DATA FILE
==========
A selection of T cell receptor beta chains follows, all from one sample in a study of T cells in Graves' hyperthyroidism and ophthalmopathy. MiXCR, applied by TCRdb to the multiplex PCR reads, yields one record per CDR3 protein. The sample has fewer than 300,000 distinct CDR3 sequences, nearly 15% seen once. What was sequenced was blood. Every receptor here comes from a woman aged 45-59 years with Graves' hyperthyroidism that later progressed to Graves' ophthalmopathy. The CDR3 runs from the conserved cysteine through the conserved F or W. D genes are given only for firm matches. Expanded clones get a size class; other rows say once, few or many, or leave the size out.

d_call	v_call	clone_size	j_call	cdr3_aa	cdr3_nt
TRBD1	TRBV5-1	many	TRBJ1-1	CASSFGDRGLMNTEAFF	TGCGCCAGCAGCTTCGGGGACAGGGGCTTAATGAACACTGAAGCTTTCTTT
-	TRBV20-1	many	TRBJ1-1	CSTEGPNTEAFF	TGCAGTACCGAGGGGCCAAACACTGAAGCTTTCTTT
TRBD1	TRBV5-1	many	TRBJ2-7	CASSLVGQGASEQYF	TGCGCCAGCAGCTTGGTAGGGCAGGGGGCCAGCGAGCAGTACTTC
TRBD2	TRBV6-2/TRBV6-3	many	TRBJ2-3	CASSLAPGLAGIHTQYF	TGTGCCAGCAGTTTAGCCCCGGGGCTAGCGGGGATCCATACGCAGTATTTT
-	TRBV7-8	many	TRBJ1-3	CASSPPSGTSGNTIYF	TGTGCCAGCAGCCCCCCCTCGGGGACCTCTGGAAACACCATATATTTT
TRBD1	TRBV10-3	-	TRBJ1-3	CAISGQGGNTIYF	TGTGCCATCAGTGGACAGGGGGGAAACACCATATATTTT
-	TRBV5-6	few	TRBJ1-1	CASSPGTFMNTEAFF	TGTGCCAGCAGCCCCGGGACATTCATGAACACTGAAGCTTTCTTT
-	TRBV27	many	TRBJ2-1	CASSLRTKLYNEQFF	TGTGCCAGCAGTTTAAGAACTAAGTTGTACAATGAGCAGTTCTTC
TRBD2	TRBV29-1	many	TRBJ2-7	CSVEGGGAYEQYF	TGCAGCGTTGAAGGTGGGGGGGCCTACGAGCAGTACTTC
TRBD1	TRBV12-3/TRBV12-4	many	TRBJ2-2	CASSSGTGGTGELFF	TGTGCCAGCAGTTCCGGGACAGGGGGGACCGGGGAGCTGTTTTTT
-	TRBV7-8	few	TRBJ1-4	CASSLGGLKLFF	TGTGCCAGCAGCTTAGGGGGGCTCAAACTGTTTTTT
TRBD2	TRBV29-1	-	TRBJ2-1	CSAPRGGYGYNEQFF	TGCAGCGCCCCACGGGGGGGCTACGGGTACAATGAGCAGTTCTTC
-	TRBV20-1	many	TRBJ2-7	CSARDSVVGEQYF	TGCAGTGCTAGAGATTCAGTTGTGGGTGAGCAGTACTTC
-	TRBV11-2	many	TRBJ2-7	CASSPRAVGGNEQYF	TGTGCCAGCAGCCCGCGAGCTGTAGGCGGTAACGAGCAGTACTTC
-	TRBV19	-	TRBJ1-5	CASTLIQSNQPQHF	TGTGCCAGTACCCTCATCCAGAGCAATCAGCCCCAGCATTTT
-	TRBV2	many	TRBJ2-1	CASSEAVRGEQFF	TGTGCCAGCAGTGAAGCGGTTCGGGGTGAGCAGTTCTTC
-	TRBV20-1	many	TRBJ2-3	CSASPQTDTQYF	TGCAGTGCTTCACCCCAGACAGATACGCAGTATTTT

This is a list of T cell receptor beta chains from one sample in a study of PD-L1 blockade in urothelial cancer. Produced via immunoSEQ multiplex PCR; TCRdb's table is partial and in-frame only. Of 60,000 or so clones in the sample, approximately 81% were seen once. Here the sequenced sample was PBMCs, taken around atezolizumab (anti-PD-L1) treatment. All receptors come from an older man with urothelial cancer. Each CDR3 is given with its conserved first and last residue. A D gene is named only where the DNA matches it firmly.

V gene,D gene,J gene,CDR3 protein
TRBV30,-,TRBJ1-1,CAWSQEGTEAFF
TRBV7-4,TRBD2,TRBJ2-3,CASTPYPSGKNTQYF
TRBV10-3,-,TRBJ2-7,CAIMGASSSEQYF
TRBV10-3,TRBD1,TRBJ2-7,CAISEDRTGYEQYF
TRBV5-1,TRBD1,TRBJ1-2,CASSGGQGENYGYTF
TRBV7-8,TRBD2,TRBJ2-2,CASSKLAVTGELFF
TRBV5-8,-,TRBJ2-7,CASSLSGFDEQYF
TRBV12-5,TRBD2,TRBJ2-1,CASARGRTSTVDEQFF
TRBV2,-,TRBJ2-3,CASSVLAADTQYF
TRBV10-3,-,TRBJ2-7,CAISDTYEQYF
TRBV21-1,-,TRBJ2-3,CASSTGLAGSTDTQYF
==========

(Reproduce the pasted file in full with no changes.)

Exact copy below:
A selection of T cell receptor beta chains follows, all from one sample in a study of T cells in Graves' hyperthyroidism and ophthalmopathy. MiXCR, applied by TCRdb to the multiplex PCR reads, yields one record per CDR3 protein. The sample has fewer than 300,000 distinct CDR3 sequences, nearly 15% seen once. What was sequenced was blood. Every receptor here comes from a woman aged 45-59 years with Graves' hyperthyroidism that later progressed to Graves' ophthalmopathy. The CDR3 runs from the conserved cysteine through the conserved F or W. D genes are given only for firm matches. Expanded clones get a size class; other rows say once, few or many, or leave the size out.

d_call	v_call	clone_size	j_call	cdr3_aa	cdr3_nt
TRBD1	TRBV5-1	many	TRBJ1-1	CASSFGDRGLMNTEAFF	TGCGCCAGCAGCTTCGGGGACAGGGGCTTAATGAACACTGAAGCTTTCTTT
-	TRBV20-1	many	TRBJ1-1	CSTEGPNTEAFF	TGCAGTACCGAGGGGCCAAACACTGAAGCTTTCTTT
TRBD1	TRBV5-1	many	TRBJ2-7	CASSLVGQGASEQYF	TGCGCCAGCAGCTTGGTAGGGCAGGGGGCCAGCGAGCAGTACTTC
TRBD2	TRBV6-2/TRBV6-3	many	TRBJ2-3	CASSLAPGLAGIHTQYF	TGTGCCAGCAGTTTAGCCCCGGGGCTAGCGGGGATCCATACGCAGTATTTT
-	TRBV7-8	many	TRBJ1-3	CASSPPSGTSGNTIYF	TGTGCCAGCAGCCCCCCCTCGGGGACCTCTGGAAACACCATATATTTT
TRBD1	TRBV10-3	-	TRBJ1-3	CAISGQGGNTIYF	TGTGCCATCAGTGGACAGGGGGGAAACACCATATATTTT
-	TRBV5-6	few	TRBJ1-1	CASSPGTFMNTEAFF	TGTGCCAGCAGCCCCGGGACATTCATGAACACTGAAGCTTTCTTT
-	TRBV27	many	TRBJ2-1	CASSLRTKLYNEQFF	TGTGCCAGCAGTTTAAGAACTAAGTTGTACAATGAGCAGTTCTTC
TRBD2	TRBV29-1	many	TRBJ2-7	CSVEGGGAYEQYF	TGCAGCGTTGAAGGTGGGGGGGCCTACGAGCAGTACTTC
TRBD1	TRBV12-3/TRBV12-4	many	TRBJ2-2	CASSSGTGGTGELFF	TGTGCCAGCAGTTCCGGGACAGGGGGGACCGGGGAGCTGTTTTTT
-	TRBV7-8	few	TRBJ1-4	CASSLGGLKLFF	TGTGCCAGCAGCTTAGGGGGGCTCAAACTGTTTTTT
TRBD2	TRBV29-1	-	TRBJ2-1	CSAPRGGYGYNEQFF	TGCAGCGCCCCACGGGGGGGCTACGGGTACAATGAGCAGTTCTTC
-	TRBV20-1	many	TRBJ2-7	CSARDSVVGEQYF	TGCAGTGCTAGAGATTCAGTTGTGGGTGAGCAGTACTTC
-	TRBV11-2	many	TRBJ2-7	CASSPRAVGGNEQYF	TGTGCCAGCAGCCCGCGAGCTGTAGGCGGTAACGAGCAGTACTTC
-	TRBV19	-	TRBJ1-5	CASTLIQSNQPQHF	TGTGCCAGTACCCTCATCCAGAGCAATCAGCCCCAGCATTTT
-	TRBV2	many	TRBJ2-1	CASSEAVRGEQFF	TGTGCCAGCAGTGAAGCGGTTCGGGGTGAGCAGTTCTTC
-	TRBV20-1	many	TRBJ2-3	CSASPQTDTQYF	TGCAGTGCTTCACCCCAGACAGATACGCAGTATTTT

This is a list of T cell receptor beta chains from one sample in a study of PD-L1 blockade in urothelial cancer. Produced via immunoSEQ multiplex PCR; TCRdb's table is partial and in-frame only. Of 60,000 or so clones in the sample, approximately 81% were seen once. Here the sequenced sample was PBMCs, taken around atezolizumab (anti-PD-L1) treatment. All receptors come from an older man with urothelial cancer. Each CDR3 is given with its conserved first and last residue. A D gene is named only where the DNA matches it firmly.

V gene,D gene,J gene,CDR3 protein
TRBV30,-,TRBJ1-1,CAWSQEGTEAFF
TRBV7-4,TRBD2,TRBJ2-3,CASTPYPSGKNTQYF
TRBV10-3,-,TRBJ2-7,CAIMGASSSEQYF
TRBV10-3,TRBD1,TRBJ2-7,CAISEDRTGYEQYF
TRBV5-1,TRBD1,TRBJ1-2,CASSGGQGENYGYTF
TRBV7-8,TRBD2,TRBJ2-2,CASSKLAVTGELFF
TRBV5-8,-,TRBJ2-7,CASSLSGFDEQYF
TRBV12-5,TRBD2,TRBJ2-1,CASARGRTSTVDEQFF
TRBV2,-,TRBJ2-3,CASSVLAADTQYF
TRBV10-3,-,TRBJ2-7,CAISDTYEQYF
TRBV21-1,-,TRBJ2-3,CASSTGLAGSTDTQYF